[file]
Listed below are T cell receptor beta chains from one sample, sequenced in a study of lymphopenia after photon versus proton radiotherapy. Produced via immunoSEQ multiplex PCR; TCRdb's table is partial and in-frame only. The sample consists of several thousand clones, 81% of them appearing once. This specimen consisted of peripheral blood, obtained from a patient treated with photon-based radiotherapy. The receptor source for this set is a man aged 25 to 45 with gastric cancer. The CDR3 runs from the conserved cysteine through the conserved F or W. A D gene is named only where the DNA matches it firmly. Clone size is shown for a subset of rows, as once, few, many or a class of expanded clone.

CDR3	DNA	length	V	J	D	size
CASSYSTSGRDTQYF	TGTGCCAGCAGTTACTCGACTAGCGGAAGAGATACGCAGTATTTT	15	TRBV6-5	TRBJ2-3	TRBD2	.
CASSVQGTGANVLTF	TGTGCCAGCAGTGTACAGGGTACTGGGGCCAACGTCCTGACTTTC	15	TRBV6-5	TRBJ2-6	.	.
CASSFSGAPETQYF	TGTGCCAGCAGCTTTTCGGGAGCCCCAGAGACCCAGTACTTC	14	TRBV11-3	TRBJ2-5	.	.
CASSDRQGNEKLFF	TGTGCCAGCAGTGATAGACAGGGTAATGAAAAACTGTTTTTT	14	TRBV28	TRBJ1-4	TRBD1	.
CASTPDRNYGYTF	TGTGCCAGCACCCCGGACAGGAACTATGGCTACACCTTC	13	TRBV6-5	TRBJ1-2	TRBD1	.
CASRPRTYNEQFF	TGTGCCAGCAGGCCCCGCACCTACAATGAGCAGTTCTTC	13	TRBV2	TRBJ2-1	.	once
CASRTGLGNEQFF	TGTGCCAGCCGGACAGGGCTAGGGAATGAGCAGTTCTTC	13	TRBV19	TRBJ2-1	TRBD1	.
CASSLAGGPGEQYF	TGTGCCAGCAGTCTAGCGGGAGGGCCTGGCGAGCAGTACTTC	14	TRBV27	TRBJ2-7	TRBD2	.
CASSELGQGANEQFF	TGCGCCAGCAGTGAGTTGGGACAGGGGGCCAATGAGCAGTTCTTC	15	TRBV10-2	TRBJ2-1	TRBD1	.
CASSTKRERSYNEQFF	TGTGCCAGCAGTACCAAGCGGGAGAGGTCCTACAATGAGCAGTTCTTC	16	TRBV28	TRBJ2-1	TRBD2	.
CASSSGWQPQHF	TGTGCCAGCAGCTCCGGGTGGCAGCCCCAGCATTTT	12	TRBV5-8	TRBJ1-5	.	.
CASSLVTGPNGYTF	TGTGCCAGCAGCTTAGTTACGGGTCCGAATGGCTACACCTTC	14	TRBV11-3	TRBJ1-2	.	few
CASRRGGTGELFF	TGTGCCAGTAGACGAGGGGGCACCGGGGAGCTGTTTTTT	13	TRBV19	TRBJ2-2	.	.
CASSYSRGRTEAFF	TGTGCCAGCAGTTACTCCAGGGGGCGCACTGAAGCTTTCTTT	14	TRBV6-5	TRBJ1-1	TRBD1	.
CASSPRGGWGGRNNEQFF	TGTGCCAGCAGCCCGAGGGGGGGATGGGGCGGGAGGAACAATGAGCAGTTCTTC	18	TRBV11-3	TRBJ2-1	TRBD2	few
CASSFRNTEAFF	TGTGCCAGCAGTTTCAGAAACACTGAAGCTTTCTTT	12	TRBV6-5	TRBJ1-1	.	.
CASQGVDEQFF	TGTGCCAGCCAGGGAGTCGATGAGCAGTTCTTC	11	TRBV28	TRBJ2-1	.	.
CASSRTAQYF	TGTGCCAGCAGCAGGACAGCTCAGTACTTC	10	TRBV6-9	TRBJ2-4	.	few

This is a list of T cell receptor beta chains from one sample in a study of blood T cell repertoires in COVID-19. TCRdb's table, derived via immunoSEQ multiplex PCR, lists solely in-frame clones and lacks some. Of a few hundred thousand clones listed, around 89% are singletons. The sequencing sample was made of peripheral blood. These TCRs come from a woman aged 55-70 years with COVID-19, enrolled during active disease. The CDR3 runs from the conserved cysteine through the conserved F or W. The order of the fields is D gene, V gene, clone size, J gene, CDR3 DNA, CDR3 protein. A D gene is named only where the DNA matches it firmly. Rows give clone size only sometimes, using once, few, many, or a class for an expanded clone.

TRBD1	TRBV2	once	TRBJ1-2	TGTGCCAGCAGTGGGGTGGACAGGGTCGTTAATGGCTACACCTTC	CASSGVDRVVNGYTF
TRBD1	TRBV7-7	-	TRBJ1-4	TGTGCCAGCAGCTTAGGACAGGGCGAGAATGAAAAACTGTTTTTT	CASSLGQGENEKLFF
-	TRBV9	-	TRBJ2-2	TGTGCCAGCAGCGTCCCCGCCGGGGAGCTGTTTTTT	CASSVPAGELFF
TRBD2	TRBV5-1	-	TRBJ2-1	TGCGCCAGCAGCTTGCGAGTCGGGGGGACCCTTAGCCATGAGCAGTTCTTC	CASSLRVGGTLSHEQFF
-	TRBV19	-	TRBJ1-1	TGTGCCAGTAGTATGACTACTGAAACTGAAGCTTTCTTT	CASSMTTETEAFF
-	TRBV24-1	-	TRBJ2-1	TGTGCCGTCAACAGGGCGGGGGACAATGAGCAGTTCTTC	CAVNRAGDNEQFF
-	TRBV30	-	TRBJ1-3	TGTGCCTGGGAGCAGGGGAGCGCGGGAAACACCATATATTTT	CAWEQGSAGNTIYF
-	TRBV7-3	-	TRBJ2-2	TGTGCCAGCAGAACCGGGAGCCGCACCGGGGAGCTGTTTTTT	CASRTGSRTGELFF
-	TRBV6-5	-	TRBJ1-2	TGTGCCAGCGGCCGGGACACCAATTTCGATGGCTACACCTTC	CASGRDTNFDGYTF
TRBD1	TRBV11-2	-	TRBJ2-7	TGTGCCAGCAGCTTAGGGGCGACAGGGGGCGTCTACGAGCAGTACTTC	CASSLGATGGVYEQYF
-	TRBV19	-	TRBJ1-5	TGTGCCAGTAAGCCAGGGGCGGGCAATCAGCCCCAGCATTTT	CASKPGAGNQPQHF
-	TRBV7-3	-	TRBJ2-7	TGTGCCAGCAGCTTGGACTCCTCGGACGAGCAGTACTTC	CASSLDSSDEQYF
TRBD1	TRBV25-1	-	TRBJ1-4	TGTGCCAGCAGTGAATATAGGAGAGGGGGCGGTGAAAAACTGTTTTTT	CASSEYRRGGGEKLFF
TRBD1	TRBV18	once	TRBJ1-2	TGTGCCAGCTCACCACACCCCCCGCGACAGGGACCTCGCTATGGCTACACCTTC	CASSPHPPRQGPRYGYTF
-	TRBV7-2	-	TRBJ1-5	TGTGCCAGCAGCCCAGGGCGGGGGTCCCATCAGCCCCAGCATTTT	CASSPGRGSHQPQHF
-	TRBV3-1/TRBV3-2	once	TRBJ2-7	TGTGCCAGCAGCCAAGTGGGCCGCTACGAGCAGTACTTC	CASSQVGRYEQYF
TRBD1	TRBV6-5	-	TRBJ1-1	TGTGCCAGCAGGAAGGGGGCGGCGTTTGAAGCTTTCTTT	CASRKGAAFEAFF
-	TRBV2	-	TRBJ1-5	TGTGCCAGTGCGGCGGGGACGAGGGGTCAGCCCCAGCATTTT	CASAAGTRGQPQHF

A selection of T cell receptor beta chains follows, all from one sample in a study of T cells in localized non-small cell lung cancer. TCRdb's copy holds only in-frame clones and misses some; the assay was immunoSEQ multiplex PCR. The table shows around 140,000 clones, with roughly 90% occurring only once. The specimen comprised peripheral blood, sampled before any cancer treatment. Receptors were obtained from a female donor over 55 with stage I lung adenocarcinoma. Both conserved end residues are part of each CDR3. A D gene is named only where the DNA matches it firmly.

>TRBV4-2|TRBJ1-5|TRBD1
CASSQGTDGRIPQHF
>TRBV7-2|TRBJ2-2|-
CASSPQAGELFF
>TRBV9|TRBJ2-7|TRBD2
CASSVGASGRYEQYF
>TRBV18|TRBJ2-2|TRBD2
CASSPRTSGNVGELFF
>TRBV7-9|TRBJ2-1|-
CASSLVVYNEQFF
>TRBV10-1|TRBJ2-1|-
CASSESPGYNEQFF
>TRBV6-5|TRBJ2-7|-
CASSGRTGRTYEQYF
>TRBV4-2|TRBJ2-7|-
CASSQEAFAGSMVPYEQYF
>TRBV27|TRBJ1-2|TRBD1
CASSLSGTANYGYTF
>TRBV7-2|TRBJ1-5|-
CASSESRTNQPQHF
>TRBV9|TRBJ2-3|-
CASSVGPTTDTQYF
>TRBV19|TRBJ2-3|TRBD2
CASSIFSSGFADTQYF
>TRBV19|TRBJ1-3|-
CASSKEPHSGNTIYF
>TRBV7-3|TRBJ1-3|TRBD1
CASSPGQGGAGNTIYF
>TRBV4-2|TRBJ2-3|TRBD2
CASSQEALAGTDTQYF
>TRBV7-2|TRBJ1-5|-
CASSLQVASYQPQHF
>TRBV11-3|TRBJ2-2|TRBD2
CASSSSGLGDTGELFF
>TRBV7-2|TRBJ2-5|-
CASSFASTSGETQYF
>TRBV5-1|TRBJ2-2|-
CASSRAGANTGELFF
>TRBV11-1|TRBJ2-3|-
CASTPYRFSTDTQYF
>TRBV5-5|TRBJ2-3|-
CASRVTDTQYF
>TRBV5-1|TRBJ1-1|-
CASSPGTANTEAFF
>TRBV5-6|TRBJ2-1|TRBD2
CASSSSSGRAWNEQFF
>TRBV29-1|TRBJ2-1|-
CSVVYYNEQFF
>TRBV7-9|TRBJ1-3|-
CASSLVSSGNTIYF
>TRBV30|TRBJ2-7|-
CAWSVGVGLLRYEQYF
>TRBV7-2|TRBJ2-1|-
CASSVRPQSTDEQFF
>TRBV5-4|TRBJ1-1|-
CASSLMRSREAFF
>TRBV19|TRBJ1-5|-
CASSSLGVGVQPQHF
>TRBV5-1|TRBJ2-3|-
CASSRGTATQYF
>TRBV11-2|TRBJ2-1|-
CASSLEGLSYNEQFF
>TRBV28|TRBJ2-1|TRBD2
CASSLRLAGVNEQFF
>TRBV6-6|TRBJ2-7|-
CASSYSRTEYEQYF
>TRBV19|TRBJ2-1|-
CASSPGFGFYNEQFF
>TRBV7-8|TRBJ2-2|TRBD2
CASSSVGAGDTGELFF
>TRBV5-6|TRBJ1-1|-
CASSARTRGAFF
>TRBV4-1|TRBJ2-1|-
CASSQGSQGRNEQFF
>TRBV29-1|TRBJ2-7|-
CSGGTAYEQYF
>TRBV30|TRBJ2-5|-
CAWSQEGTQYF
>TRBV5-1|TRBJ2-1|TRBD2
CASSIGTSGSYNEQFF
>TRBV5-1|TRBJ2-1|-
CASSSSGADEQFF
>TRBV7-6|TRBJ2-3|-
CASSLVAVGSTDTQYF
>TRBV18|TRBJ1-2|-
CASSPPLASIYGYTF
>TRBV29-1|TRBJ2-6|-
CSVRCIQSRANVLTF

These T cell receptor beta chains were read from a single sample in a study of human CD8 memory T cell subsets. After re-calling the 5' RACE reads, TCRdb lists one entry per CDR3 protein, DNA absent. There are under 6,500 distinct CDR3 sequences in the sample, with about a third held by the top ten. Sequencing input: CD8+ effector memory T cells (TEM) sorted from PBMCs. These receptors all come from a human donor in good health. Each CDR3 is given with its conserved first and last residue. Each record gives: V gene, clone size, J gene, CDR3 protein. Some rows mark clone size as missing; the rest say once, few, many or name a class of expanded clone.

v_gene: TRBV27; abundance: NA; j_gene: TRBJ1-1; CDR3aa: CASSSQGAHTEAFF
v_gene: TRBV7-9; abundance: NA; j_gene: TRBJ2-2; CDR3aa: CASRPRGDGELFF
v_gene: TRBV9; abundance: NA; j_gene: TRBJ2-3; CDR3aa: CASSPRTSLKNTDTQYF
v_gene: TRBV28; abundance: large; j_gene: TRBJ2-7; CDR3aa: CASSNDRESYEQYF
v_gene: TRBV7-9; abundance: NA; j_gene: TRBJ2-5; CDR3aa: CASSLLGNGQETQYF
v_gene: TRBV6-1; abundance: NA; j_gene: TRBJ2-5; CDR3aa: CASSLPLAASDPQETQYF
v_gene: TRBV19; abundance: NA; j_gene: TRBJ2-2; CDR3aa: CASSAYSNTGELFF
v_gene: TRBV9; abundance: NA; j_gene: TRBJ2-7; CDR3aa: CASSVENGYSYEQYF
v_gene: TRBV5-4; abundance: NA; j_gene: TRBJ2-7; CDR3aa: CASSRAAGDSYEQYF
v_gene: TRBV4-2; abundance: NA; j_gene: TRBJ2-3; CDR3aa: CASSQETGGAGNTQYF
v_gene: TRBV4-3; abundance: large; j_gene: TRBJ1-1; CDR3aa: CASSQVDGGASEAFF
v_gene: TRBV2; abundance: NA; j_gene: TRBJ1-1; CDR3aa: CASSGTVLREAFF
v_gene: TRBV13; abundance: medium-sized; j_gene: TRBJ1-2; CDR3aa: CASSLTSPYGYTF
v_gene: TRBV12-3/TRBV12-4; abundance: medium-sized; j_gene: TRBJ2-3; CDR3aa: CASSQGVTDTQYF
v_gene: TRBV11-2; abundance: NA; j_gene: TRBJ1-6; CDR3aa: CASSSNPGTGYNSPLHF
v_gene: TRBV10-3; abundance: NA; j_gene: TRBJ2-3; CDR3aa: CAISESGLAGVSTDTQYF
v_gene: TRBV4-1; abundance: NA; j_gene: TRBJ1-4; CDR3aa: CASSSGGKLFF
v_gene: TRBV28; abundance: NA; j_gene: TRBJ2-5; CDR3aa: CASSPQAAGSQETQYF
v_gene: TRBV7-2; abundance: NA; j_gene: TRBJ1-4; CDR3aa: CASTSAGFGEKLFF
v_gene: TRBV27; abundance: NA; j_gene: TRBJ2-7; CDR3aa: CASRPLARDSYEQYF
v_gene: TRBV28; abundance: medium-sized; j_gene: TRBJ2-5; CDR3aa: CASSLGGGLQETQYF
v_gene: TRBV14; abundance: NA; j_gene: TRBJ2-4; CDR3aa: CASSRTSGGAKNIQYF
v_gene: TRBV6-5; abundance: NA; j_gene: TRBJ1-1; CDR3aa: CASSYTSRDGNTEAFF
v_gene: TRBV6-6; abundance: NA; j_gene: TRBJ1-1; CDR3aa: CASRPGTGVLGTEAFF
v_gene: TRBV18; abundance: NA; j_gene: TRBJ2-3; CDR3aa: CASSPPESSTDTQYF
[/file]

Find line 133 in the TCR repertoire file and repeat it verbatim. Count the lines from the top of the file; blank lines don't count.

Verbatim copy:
v_gene: TRBV28; abundance: large; j_gene: TRBJ2-7; CDR3aa: CASSNDRESYEQYF